For nearly 60 years, Berkshire Hathaway (NYSE: BRK.A)(NYSE: BRK.B) CEO Warren Buffett has been making his company’s shareholders notably richer. Since taking over as CEO in the mid-1960s, the “Oracle of Omaha” has overseen just shy of a 4,500,000% aggregate return in his company’s Class A shares (BRK.A), as of the closing bell on Jan. 19, 2024.
Although Warren Buffett is fallible just like every other investor, he has a knack for finding value hiding in plain sight. It’s why professional and everyday investors alike have attempted to mirror his investments for decades.
Berkshire Hathaway’s 13F doesn’t tell the full story
The good news on this front is that Berkshire Hathaway is required to file Form 13F with the Securities and Exchange Commission on a quarterly basis. A 13F provides a detailed snapshot of what money managers with at least $100 million in assets under management purchased and sold in the most recent quarter.
What Berkshire’s 13Fs have taught investors over the past year and change is that the Oracle of Omaha is struggling to find good deals. Over the previous four quarters, ended in September 2023, Buffett and his investing “lieutenants” Ted Weschler and Todd Combs have been net sellers of equities.
Something else that’s noteworthy about Berkshire’s quarterly 13Fs is that they fail to tell the complete story.
In 1998, Buffett’s company acquired General Re for $22 billion. Although the purpose of this acquisition was for Berkshire to get its hands on General Re’s reinsurance operations, the company also owned a specialty investment firm at the time, New England Asset Management (NEAM). When Berkshire completed its General Re buyout, it became the owner of NEAM.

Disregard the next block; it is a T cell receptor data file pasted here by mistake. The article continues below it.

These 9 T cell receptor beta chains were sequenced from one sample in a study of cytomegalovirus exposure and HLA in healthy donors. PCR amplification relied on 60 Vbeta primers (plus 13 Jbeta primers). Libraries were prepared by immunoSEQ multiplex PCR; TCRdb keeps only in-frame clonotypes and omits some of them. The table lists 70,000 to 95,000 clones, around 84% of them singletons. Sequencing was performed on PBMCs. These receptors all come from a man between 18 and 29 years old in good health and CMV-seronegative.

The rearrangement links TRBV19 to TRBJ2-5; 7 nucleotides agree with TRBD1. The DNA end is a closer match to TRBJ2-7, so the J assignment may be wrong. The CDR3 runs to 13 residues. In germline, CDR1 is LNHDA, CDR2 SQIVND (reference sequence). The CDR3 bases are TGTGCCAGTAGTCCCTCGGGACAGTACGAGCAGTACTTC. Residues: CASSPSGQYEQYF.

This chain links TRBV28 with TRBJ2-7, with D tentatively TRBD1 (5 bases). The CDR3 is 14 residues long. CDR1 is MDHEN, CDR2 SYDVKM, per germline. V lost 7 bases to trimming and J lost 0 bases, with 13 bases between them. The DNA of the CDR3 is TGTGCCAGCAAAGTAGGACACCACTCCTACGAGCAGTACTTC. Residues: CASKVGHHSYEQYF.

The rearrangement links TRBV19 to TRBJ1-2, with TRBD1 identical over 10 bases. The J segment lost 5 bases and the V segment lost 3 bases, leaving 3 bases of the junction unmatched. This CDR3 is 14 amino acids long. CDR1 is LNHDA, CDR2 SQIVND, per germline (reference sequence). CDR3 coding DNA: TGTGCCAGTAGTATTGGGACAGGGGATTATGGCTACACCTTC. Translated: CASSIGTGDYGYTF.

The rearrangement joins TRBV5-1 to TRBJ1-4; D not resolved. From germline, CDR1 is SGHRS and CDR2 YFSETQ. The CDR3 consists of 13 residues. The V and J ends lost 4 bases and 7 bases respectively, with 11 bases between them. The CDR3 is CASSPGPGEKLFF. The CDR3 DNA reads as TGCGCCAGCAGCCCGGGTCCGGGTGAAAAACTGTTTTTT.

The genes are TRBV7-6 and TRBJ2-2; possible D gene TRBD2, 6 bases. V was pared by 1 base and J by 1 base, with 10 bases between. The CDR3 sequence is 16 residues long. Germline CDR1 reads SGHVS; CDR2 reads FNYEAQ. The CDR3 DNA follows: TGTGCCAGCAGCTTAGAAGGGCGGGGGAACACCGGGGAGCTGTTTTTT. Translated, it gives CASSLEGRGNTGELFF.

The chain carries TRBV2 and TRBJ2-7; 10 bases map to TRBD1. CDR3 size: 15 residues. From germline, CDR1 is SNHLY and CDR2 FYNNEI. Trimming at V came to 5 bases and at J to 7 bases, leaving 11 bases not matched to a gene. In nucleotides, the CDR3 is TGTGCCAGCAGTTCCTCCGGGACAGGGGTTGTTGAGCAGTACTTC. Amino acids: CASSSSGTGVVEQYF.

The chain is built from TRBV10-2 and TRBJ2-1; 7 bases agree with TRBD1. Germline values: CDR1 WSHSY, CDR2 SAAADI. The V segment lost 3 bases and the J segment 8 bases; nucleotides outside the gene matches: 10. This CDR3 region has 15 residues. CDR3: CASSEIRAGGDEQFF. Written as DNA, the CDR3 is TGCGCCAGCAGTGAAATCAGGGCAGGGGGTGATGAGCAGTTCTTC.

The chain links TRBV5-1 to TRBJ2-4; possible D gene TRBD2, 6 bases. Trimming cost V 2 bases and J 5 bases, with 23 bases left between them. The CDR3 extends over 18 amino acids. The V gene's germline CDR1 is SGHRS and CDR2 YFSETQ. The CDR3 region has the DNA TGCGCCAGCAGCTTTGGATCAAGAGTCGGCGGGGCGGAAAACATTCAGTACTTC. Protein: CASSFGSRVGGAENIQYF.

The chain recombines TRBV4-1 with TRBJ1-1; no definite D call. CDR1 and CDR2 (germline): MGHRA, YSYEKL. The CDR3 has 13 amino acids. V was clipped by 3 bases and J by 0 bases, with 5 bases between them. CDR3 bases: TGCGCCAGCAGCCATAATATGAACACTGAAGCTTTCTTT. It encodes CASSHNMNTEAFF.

To be crystal clear, Warren Buffett isn’t playing a role in the day-to-day investment activity of NEAM’s roughly $610 million investment portfolio. Nevertheless, any security held by New England Asset Management is, ultimately, part of Berkshire Hathaway. This makes NEAM, which is also required to file quarterly 13Fs, Warren Buffett’s “secret” portfolio.
Though New England Asset Management holds stakes in 111 various securities, including common stock, preferred stock, and exchange-traded funds, one of these 111 holdings stands out as a screaming buy in 2024.
The unquestioned top stock to buy in Warren Buffett’s secret portfolio
Despite having $610 million invested across dozens of profitable, time-tested businesses, fintech industry leader PayPal Holdings (NASDAQ: PYPL) may be the smartest buy in the new year.
Shares of PayPal have declined by around 80% from their all-time high, which was achieved during the summer of 2021. Growing competition in the digital payment arena has been the primary concern of skeptics. With more brand-name businesses getting involved in digital payments, there’s the potential for PayPal’s margins to erode.
Historically high inflation has been another significant headwind for PayPal. Higher prices for goods and services threatened to sap the discretionary purchasing power of low earners. Since PayPal is primarily driven by fees, anything that could reduce the number of transactions on its platform would be bad news.